i have always loved reading. I have also always loved the telly.
When I started school in Oz, many kids were amazed at how much tv I got to watch. I think I got free reign as a child - as long as I had homework done and it was kiddy friendly tv, I could watch anytime, anything.
I remember having the groundwork of my philosophy of life being laid by concepts I came across in tv documentaries. Despite my current despair about the state of local television, I remember seeing amazing documentaries on local tv when I was a child. I learnt about surgery, the mind / body relationship, how to conserve and economise in the home when using electricity and water, and how germs and drugs kind of worked the same way - you had to keep clean and stay away from danger zones.
I also remember being engrossed in our Encyclopaedia Brittanica, which came in a set of about 24 volumes of alphabetically listed subjects (I think Q and R were in one volume, as well as X, Y and Z). I read every single volume over and over again and would read it from page one to the end. We also had a wonderful children's encyclopaedia which was split into volumes by subject - like home activities (with a scientific slant) and animal, etc. Volume 11 was my fave out of the 15. It was dark blue. There was also a popular psychology set which described things like cognitive psychology, sexual, social psychology, mental illness and ageing and so on.
Somehow as I progressed through school and uni i think I got a little snooty about reading being a higher pursuit than television watching - and today it occurred to me that maybe my attitude is a little, well, closed-minded.
I have been worrying about my kids not being big readers, and thinking there is so much to be said for learning through reading, especially about life experience, vicarious though the process may be. I mean, you do not have to go through a bad experience, say, to understand how bad it could be (for example, the death of a relative), but reading about it, whether fact or fiction, would definitely give you a more compassionate understanding of it, simply because you would have a wider, deeper knowledge of that experience, even if you hadn't experienced it at all.
But there is also much to be said about real life teaching that can come from family and peers. I could definitely teach my kids about how to deal with that currently fictional death of a relative and how they might be affected, or how they could behave around others who might be affected.
I always pooh-poohed the idea of relying on the television, especially in cases when parents leave the tv to babysit their children constantly.
Then I had kids. And I rediscovered my faith in the tv. yes, I have let the tv babysit my kids on occasion (while I have been writing or simply zoning out), and there have been times when it would happen over an extended period. But, being very conscious of the effect on my kids of any outside influence (i.e. not me or hubby), I have always closely monitored their attitudes and react almost immediately when something crops up which I get suspicious of.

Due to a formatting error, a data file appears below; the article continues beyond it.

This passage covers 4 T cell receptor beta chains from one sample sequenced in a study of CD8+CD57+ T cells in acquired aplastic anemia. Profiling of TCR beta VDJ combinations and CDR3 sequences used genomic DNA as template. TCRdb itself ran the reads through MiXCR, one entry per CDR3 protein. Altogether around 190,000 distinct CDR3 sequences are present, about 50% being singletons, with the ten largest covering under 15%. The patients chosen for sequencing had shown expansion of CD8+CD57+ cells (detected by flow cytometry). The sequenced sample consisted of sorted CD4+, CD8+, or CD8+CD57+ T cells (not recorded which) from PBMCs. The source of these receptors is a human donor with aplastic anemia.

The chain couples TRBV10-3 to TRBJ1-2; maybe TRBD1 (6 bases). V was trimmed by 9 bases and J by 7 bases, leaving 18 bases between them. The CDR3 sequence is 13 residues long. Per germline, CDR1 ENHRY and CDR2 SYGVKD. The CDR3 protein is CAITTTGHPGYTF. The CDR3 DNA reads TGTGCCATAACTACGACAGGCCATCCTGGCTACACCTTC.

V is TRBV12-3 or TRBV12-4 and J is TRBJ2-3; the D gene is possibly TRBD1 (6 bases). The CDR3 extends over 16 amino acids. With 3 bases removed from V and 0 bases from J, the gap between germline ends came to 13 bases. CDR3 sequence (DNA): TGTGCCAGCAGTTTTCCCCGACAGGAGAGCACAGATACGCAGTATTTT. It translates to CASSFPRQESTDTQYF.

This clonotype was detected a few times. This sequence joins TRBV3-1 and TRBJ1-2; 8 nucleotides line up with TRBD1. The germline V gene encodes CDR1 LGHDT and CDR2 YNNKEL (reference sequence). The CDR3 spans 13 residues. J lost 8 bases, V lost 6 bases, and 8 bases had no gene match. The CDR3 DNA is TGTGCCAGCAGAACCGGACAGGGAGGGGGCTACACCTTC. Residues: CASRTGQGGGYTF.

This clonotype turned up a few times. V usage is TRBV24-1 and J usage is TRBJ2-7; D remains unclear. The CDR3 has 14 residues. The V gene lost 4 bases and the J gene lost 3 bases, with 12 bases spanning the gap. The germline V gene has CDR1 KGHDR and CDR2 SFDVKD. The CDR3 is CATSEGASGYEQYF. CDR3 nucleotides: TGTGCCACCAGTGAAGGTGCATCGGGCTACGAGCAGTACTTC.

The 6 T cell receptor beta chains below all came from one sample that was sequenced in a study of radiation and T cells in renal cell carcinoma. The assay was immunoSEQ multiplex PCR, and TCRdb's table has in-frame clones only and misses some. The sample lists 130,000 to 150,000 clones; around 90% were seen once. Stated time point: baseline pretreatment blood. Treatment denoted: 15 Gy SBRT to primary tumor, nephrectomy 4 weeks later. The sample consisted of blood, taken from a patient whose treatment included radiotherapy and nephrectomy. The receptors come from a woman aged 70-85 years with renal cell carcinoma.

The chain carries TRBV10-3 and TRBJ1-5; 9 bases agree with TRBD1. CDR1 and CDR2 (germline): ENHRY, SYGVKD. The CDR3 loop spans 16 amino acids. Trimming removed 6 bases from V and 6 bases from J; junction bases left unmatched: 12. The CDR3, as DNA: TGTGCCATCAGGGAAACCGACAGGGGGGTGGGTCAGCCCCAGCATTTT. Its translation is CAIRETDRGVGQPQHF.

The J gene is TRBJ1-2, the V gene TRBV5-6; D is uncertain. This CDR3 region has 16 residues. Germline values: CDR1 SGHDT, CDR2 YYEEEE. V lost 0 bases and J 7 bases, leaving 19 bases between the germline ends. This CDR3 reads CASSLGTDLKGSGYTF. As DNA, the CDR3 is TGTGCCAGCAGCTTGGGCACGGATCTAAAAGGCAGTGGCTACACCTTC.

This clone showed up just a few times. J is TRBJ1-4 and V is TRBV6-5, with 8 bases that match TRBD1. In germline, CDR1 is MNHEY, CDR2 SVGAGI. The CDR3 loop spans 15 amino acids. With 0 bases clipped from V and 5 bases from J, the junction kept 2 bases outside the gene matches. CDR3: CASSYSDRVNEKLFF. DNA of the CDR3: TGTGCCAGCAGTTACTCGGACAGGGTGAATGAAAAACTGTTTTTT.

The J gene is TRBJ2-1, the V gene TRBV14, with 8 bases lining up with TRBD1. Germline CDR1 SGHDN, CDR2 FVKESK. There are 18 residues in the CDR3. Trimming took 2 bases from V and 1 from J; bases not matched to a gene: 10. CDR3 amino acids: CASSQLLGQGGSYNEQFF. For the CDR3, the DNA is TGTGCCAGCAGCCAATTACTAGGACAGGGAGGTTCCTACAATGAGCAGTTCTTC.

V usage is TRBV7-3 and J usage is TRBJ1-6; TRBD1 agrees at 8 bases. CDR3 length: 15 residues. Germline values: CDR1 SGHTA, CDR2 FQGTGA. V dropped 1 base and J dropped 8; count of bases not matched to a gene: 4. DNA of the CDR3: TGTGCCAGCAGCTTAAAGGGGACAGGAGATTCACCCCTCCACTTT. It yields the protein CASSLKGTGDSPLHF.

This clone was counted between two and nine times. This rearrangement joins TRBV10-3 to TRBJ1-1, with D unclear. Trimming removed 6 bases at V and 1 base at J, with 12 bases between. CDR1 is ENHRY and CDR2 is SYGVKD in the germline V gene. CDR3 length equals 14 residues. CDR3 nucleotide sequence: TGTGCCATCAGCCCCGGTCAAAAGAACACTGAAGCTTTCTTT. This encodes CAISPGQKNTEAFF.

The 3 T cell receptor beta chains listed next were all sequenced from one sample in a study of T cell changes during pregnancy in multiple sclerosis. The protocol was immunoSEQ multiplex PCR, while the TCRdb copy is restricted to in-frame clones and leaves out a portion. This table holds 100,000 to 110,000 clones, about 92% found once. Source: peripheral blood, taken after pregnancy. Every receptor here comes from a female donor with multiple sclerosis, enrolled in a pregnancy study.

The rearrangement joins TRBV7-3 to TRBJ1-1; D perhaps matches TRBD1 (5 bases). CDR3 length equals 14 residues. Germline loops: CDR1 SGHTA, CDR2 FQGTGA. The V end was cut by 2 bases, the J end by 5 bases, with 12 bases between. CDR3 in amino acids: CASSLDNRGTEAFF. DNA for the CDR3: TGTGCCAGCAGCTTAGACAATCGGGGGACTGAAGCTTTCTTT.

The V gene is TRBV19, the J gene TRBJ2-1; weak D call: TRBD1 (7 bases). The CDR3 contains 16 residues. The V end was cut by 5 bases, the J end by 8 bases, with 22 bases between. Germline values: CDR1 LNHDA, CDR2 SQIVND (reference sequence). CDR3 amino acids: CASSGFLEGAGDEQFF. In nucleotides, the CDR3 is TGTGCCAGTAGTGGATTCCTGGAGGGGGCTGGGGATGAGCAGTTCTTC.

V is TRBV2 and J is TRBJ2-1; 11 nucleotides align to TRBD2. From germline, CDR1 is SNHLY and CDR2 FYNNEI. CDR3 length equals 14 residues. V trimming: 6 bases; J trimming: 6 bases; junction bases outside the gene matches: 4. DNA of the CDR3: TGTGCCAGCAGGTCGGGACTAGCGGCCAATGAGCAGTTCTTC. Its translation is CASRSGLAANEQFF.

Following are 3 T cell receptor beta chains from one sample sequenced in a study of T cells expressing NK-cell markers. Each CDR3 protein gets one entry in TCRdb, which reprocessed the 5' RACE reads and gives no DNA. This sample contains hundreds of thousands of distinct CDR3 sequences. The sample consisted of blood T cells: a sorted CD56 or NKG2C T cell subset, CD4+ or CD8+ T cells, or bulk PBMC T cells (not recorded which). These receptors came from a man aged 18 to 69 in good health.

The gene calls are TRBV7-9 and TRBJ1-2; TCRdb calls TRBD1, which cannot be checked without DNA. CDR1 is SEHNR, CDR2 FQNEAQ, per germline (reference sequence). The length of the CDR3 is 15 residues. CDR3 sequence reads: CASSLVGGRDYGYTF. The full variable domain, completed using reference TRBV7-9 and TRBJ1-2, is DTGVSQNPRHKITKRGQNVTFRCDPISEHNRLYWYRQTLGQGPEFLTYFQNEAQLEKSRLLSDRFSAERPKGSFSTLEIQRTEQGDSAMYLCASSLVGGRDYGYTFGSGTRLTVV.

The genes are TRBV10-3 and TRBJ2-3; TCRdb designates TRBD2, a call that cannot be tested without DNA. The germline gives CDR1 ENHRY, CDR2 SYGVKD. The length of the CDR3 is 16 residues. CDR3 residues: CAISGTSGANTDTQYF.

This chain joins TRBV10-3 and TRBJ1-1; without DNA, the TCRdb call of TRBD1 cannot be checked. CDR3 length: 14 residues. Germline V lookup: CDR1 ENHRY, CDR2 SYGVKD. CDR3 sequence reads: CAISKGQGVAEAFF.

This is as any conscientious parent would do. Kids pick up habits and behaviours from people, why wouldn't they pick them up from the tv or also from their books (if they were readers)? So my kids understood from a young age that any questionable behaviour, language or attitudes would be questioned, and they learned that there were certain programmes they could not watch. And now that they are bigger and craftier, they know there are certain programmes they shouldn't tell me they have watched (Grrr).
Today I was watching BBC Knowledge on our new cable tv package, and I suddenly thought, when tv is good, it is so effing brilliant, and I would plonk my kids down to watch hours of great, spine-tingling, toe-curlingly good tv anytime. Especially television done in the great tradition of conscientious, ethical reporting or education, as the british tend to have been. Nowadays some great stuff is coming out of Canada, and if you can look past some of the hype of Amercian tv, some if it is pretty good too ( though i think their film docs are better).
The writing on british and australian children's television is exemplary, and doesn't just fulfil the entertainment goal, but also seems to take into account the personal and social growth of the child watching. For older kids, the shows can get incredibly complex, not only having a single arcs of narrative, but also smaller, inter-related arcs of sub-plot, or concepts, following on the one theme.
Life now is so incredibly different from just 20 years ago. The mobile phone changed everything. The internet changed everything. And just 5 years ago, we still had to go home to check our mail. Now, life is about getting connected.
I can't be unrealistic about my kids and keep pushing them to read. I could stifle their natural curiosity. whereas, right now, if they want to know something, I can easily encourage them to look it up on the net, and if they want to know more, guide them to other resources such as books and magazines and the tv, for more info.
They already will be expected to do proper research in the next few years at school, so, why push so much?
I guess now the real issue is if the whole business of being constantly connected might create future adults who might not really know how to focus deeply on the one thing. Well, I can no longer do that - what mother / professional can nowadays? Unless you want a career in scientific research and analysis, are those skills really necessary?
Perhaps not at work. But I think personal relations might suffer. Ever tried to hold a conversation with someone who won't look up from their phone? It's annoying, but they usually stop if you punch the table to get their attention :)